The most challenging thing to figure one for KonMari folding my kids’ clothes (once that whole translation thing was cleared up) was the underwear.
And I think that’s because for little kids they are… well… really little.
So after watching a few videos, I realized that it will be easier to stick with my old way of folding their underwear and socks.
The underwear just weren’t big enough for all the folds.
And, while I love the KonMari folding for my own socks (or lack thereof), I decided to leave theirs in the fold and tuck style. (Especially since the biggest problem we have with getting ready is finding socks that match. 🙂
You can check out Marie Kondo’s tips for folding the items in your underwear drawer here:
Good luck with decluttering and folding! Let me know in the comments how it goes for you and if you like KonMari folding your kids clothes or if you are saving that for the grownups!
Have you ever wondered why it feels like you are always cleaning?
No matter how much time and energy you put into making your house look nice, it is dirty again before you even turn around.
If that sounds familiar, then you *probably* have a clutter problem.
Clutter can creep slowly into our homes and into our lives. Usually, we don’t even know it is happening… until we are in way over our heads and have no idea how or why the mountains of stuff got into our house.
So what can you do about it?
Well, you have three choices:
One common choice is to ignore the clutter. Keep cleaning all around it and spending your days, weeks, and years, putting everything back in its place. For extra points, you can also welcome more clutter into your house with open arms by purchasing new things often and having mounds of presents at each birthday party, Christmas, and any holiday in between.
The second option is to complain about the clutter. Let everyone within earshot know that you are tired of it and want there to be a change. You can get extra credit by planning to declutter and telling everyone you are going to do it, but never actually getting rid of more than a garbage bag full of things here and there.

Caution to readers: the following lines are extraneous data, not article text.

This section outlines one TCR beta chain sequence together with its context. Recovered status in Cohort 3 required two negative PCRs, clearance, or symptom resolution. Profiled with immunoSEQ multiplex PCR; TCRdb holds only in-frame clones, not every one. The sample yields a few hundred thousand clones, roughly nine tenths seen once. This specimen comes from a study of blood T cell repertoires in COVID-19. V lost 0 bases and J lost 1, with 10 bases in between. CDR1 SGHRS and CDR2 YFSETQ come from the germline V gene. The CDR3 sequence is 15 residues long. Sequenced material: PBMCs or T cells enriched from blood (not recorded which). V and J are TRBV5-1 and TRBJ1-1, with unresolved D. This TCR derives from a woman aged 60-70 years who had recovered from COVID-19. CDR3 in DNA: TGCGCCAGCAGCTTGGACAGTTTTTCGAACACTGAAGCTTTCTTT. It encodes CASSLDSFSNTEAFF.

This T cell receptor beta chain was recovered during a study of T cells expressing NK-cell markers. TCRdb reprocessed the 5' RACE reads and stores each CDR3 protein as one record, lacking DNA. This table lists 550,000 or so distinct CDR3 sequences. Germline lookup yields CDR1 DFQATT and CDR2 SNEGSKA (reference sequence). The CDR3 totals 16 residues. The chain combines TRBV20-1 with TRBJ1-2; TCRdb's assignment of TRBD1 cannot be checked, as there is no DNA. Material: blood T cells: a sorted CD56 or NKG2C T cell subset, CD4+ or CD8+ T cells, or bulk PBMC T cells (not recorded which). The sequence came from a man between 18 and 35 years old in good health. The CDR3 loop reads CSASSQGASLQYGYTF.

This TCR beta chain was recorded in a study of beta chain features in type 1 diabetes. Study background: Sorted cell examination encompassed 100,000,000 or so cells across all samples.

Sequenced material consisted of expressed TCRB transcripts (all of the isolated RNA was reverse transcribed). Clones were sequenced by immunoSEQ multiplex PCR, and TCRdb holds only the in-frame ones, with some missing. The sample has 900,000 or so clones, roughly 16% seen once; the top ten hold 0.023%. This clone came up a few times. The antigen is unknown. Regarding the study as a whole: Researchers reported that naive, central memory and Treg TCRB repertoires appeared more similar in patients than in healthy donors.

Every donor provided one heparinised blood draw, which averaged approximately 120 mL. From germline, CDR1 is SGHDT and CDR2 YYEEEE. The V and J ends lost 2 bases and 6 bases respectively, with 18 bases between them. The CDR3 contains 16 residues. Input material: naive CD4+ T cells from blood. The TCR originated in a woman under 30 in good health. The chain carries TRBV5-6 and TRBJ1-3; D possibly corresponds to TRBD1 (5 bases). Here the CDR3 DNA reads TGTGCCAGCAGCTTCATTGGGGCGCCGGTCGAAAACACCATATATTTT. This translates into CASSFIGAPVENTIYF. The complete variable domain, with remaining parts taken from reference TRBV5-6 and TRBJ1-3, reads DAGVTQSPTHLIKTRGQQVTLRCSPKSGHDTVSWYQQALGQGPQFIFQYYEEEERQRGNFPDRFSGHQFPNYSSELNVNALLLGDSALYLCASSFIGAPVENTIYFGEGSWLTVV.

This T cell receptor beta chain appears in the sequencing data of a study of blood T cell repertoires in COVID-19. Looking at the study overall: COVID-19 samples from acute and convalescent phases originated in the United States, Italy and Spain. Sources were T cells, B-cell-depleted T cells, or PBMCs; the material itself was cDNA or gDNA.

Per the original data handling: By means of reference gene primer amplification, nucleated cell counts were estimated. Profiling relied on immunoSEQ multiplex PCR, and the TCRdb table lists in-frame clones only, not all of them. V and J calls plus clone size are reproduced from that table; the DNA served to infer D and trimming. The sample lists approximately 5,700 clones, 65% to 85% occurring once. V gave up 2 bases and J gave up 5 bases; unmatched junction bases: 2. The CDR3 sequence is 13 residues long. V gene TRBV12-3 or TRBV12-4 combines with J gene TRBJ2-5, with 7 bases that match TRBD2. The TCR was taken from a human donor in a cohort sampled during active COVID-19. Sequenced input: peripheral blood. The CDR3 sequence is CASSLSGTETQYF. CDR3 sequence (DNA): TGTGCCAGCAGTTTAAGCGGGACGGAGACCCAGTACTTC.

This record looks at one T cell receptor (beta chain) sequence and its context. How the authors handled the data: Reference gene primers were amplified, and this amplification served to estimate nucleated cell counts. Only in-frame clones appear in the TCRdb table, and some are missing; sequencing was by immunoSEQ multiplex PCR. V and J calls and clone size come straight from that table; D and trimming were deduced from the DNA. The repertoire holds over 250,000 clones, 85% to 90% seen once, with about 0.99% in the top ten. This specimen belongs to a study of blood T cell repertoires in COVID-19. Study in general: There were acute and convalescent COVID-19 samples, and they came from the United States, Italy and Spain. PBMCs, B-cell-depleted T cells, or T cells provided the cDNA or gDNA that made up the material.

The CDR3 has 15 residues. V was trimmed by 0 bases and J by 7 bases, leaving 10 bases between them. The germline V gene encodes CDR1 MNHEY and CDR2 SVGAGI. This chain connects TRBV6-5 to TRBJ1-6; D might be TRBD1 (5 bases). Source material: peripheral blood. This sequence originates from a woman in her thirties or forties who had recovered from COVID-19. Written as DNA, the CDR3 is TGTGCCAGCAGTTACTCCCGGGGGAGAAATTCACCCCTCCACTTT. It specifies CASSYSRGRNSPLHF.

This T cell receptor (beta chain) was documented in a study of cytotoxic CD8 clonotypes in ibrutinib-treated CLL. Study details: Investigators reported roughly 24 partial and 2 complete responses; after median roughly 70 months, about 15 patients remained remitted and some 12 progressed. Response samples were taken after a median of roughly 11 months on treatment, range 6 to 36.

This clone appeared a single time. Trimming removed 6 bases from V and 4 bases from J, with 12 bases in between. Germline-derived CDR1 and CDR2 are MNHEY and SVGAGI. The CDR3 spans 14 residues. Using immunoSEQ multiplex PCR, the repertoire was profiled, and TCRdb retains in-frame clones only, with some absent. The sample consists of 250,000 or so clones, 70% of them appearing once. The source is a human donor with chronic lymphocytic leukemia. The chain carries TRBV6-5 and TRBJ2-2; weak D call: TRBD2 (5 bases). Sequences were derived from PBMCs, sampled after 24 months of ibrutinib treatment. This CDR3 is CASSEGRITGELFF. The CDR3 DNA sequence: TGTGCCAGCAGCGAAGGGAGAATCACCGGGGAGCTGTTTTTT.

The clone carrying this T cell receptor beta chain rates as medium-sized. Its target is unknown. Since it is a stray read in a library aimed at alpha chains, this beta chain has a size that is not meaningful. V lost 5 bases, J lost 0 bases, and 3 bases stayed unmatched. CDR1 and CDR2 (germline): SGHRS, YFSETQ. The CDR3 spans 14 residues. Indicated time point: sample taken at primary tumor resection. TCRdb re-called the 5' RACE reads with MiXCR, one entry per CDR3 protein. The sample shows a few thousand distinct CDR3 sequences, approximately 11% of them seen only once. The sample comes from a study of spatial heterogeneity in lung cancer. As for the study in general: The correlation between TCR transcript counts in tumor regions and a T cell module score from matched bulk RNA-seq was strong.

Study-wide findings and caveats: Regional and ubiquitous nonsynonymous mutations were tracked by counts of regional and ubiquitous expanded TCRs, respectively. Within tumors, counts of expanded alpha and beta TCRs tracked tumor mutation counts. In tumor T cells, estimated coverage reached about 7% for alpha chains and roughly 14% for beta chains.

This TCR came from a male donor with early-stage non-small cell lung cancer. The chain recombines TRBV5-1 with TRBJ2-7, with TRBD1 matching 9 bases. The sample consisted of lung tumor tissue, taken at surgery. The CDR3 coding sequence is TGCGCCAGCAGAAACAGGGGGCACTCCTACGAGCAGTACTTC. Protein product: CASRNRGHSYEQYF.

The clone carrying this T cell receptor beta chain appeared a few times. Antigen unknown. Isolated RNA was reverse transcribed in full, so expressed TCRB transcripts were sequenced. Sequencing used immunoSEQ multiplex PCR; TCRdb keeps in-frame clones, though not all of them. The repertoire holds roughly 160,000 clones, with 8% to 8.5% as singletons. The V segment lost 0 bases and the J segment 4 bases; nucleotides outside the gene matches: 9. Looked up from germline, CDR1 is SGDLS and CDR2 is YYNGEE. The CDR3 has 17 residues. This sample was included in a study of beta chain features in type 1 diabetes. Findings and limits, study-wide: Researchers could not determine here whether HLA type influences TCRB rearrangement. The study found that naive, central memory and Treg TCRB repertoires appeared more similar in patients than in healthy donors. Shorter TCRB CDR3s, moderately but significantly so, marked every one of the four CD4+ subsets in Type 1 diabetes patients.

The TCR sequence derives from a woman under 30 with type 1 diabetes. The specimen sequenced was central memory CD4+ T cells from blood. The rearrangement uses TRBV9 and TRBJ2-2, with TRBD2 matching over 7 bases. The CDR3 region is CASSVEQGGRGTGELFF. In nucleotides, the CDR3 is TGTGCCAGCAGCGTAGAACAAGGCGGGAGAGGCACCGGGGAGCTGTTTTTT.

The last option is to kick the clutter to the curb! This is the path less traveled because, well, it takes some hard work. But let me tell you, it is worth every minute.
Every day new research is showing how clutter affects not only our time and money, but also our mental and emotional well-being… especially for women.
Want to have a clean house all the time without spending every spare moment cleaning? Declutter it.
Your house will instantly feel much cleaner and lighter, I promise.
It can be hard to declutter when you are overwhelmed by the mess. But that is just when you need to do it most.
In this post I’ll tell you:
How to know if you need to Declutter.
How I Got Started with Decluttering.
10 Steps to Start Decluttering TODAY!
And if you prefer to watch instead of read, here is the video that goes with this post:
So how do you know for sure if you need to declutter your house?
6 Signs That You Need to Declutter
1. It takes hours to clean… And It’s dirty again before you even turn around.
2. Thinking about cleaning your house stresses you out.
3. Your feel stressed instead of relaxed in your own home.
4. It seems like you are cleaning all the time… but no one would know that if they came for a visit.
5. Everywhere you look you see things. Toys, trinkets, collectibles, or anything else that has congregated in your house.
6. The thought of having a clean house all the time sounds magical to you, but it doesn’t seem possible for at least another 10 years.
I needed to go back to what I had intuitively done as a child.
I needed to set limits on the amount and type of things that I would allow to take up residence in my house.
So let’s get into the 10 simple steps that you can take to get your sanity back!
10 Steps to Get Started Decluttering
1) Decide Why You Want to Declutter
Your ‘Why’ can be anything. But it needs to be something.
Decluttering just for the sake of decluttering will only lead to more decluttering down the road.
In order to truly get a handle on the clutter, you also must curb your purchasing habits. And if you don’t know why you want to have a clutter-free home, you will simply continue the same maddening cycle of purchasing and decluttering.
You may just want to declutter for the simple reason of having an easy to clean house. Or you may also want to declutter because of something more philosophical: like a desire to reduce your carbon footprint.
I have two reasons that I want simplicity in my home: